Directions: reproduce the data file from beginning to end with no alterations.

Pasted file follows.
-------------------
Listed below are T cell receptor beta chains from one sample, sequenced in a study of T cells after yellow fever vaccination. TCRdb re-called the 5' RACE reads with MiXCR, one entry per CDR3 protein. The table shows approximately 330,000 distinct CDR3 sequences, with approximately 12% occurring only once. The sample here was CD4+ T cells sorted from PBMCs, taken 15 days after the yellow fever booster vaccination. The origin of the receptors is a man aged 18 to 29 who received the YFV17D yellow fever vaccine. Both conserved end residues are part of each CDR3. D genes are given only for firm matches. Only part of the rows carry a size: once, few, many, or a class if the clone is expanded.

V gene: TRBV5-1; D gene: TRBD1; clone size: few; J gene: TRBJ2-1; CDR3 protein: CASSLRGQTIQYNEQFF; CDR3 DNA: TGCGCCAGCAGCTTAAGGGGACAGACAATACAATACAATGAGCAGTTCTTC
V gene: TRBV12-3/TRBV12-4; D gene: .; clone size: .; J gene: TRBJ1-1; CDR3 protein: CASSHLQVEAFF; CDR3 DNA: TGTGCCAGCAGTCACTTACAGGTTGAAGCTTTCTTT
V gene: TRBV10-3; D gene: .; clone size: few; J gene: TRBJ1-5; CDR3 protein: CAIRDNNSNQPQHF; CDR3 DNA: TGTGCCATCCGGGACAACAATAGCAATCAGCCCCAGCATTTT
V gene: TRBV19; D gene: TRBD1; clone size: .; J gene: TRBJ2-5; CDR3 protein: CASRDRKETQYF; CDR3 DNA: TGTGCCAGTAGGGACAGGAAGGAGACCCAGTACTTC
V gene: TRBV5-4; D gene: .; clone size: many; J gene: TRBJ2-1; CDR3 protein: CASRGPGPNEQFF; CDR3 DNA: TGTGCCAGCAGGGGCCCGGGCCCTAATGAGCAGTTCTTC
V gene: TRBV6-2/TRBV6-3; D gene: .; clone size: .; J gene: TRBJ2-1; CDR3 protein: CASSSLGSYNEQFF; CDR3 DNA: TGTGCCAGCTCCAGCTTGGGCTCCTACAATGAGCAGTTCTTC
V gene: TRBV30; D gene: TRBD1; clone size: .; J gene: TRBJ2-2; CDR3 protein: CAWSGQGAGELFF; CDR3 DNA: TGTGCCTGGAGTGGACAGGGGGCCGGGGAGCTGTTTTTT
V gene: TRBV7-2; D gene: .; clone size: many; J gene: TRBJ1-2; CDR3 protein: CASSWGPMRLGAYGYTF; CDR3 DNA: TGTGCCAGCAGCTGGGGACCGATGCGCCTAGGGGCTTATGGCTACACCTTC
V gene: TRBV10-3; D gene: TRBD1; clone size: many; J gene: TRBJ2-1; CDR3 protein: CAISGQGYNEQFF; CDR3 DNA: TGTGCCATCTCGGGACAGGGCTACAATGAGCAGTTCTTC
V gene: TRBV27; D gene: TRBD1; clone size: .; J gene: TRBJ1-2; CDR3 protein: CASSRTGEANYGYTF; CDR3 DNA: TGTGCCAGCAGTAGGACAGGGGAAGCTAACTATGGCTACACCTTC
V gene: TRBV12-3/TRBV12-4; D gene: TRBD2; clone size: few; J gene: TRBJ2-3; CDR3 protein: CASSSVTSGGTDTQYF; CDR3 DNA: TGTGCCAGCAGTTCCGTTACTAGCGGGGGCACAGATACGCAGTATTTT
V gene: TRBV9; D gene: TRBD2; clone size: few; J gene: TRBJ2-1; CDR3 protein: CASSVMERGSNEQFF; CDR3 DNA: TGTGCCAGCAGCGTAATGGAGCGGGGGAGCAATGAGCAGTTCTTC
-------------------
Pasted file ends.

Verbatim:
Listed below are T cell receptor beta chains from one sample, sequenced in a study of T cells after yellow fever vaccination. TCRdb re-called the 5' RACE reads with MiXCR, one entry per CDR3 protein. The table shows approximately 330,000 distinct CDR3 sequences, with approximately 12% occurring only once. The sample here was CD4+ T cells sorted from PBMCs, taken 15 days after the yellow fever booster vaccination. The origin of the receptors is a man aged 18 to 29 who received the YFV17D yellow fever vaccine. Both conserved end residues are part of each CDR3. D genes are given only for firm matches. Only part of the rows carry a size: once, few, many, or a class if the clone is expanded.

V gene: TRBV5-1; D gene: TRBD1; clone size: few; J gene: TRBJ2-1; CDR3 protein: CASSLRGQTIQYNEQFF; CDR3 DNA: TGCGCCAGCAGCTTAAGGGGACAGACAATACAATACAATGAGCAGTTCTTC
V gene: TRBV12-3/TRBV12-4; D gene: .; clone size: .; J gene: TRBJ1-1; CDR3 protein: CASSHLQVEAFF; CDR3 DNA: TGTGCCAGCAGTCACTTACAGGTTGAAGCTTTCTTT
V gene: TRBV10-3; D gene: .; clone size: few; J gene: TRBJ1-5; CDR3 protein: CAIRDNNSNQPQHF; CDR3 DNA: TGTGCCATCCGGGACAACAATAGCAATCAGCCCCAGCATTTT
V gene: TRBV19; D gene: TRBD1; clone size: .; J gene: TRBJ2-5; CDR3 protein: CASRDRKETQYF; CDR3 DNA: TGTGCCAGTAGGGACAGGAAGGAGACCCAGTACTTC
V gene: TRBV5-4; D gene: .; clone size: many; J gene: TRBJ2-1; CDR3 protein: CASRGPGPNEQFF; CDR3 DNA: TGTGCCAGCAGGGGCCCGGGCCCTAATGAGCAGTTCTTC
V gene: TRBV6-2/TRBV6-3; D gene: .; clone size: .; J gene: TRBJ2-1; CDR3 protein: CASSSLGSYNEQFF; CDR3 DNA: TGTGCCAGCTCCAGCTTGGGCTCCTACAATGAGCAGTTCTTC
V gene: TRBV30; D gene: TRBD1; clone size: .; J gene: TRBJ2-2; CDR3 protein: CAWSGQGAGELFF; CDR3 DNA: TGTGCCTGGAGTGGACAGGGGGCCGGGGAGCTGTTTTTT
V gene: TRBV7-2; D gene: .; clone size: many; J gene: TRBJ1-2; CDR3 protein: CASSWGPMRLGAYGYTF; CDR3 DNA: TGTGCCAGCAGCTGGGGACCGATGCGCCTAGGGGCTTATGGCTACACCTTC
V gene: TRBV10-3; D gene: TRBD1; clone size: many; J gene: TRBJ2-1; CDR3 protein: CAISGQGYNEQFF; CDR3 DNA: TGTGCCATCTCGGGACAGGGCTACAATGAGCAGTTCTTC
V gene: TRBV27; D gene: TRBD1; clone size: .; J gene: TRBJ1-2; CDR3 protein: CASSRTGEANYGYTF; CDR3 DNA: TGTGCCAGCAGTAGGACAGGGGAAGCTAACTATGGCTACACCTTC
V gene: TRBV12-3/TRBV12-4; D gene: TRBD2; clone size: few; J gene: TRBJ2-3; CDR3 protein: CASSSVTSGGTDTQYF; CDR3 DNA: TGTGCCAGCAGTTCCGTTACTAGCGGGGGCACAGATACGCAGTATTTT
V gene: TRBV9; D gene: TRBD2; clone size: few; J gene: TRBJ2-1; CDR3 protein: CASSVMERGSNEQFF; CDR3 DNA: TGTGCCAGCAGCGTAATGGAGCGGGGGAGCAATGAGCAGTTCTTC